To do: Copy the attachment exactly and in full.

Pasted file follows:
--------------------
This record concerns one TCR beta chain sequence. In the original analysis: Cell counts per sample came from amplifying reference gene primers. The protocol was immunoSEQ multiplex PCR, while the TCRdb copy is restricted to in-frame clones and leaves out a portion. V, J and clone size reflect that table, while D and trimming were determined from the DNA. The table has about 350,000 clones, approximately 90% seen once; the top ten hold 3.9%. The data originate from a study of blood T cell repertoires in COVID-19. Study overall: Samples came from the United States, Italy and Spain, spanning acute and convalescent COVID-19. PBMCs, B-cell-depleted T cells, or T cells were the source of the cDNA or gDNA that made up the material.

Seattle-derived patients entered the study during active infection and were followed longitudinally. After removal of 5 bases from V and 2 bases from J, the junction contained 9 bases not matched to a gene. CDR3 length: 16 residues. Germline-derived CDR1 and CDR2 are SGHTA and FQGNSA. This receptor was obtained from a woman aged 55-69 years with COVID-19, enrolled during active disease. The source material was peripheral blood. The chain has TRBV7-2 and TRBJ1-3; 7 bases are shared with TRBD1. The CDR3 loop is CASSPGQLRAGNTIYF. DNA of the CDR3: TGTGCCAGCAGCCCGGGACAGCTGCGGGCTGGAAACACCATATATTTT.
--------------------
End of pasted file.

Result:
This record concerns one TCR beta chain sequence. In the original analysis: Cell counts per sample came from amplifying reference gene primers. The protocol was immunoSEQ multiplex PCR, while the TCRdb copy is restricted to in-frame clones and leaves out a portion. V, J and clone size reflect that table, while D and trimming were determined from the DNA. The table has about 350,000 clones, approximately 90% seen once; the top ten hold 3.9%. The data originate from a study of blood T cell repertoires in COVID-19. Study overall: Samples came from the United States, Italy and Spain, spanning acute and convalescent COVID-19. PBMCs, B-cell-depleted T cells, or T cells were the source of the cDNA or gDNA that made up the material.

Seattle-derived patients entered the study during active infection and were followed longitudinally. After removal of 5 bases from V and 2 bases from J, the junction contained 9 bases not matched to a gene. CDR3 length: 16 residues. Germline-derived CDR1 and CDR2 are SGHTA and FQGNSA. This receptor was obtained from a woman aged 55-69 years with COVID-19, enrolled during active disease. The source material was peripheral blood. The chain has TRBV7-2 and TRBJ1-3; 7 bases are shared with TRBD1. The CDR3 loop is CASSPGQLRAGNTIYF. DNA of the CDR3: TGTGCCAGCAGCCCGGGACAGCTGCGGGCTGGAAACACCATATATTTT.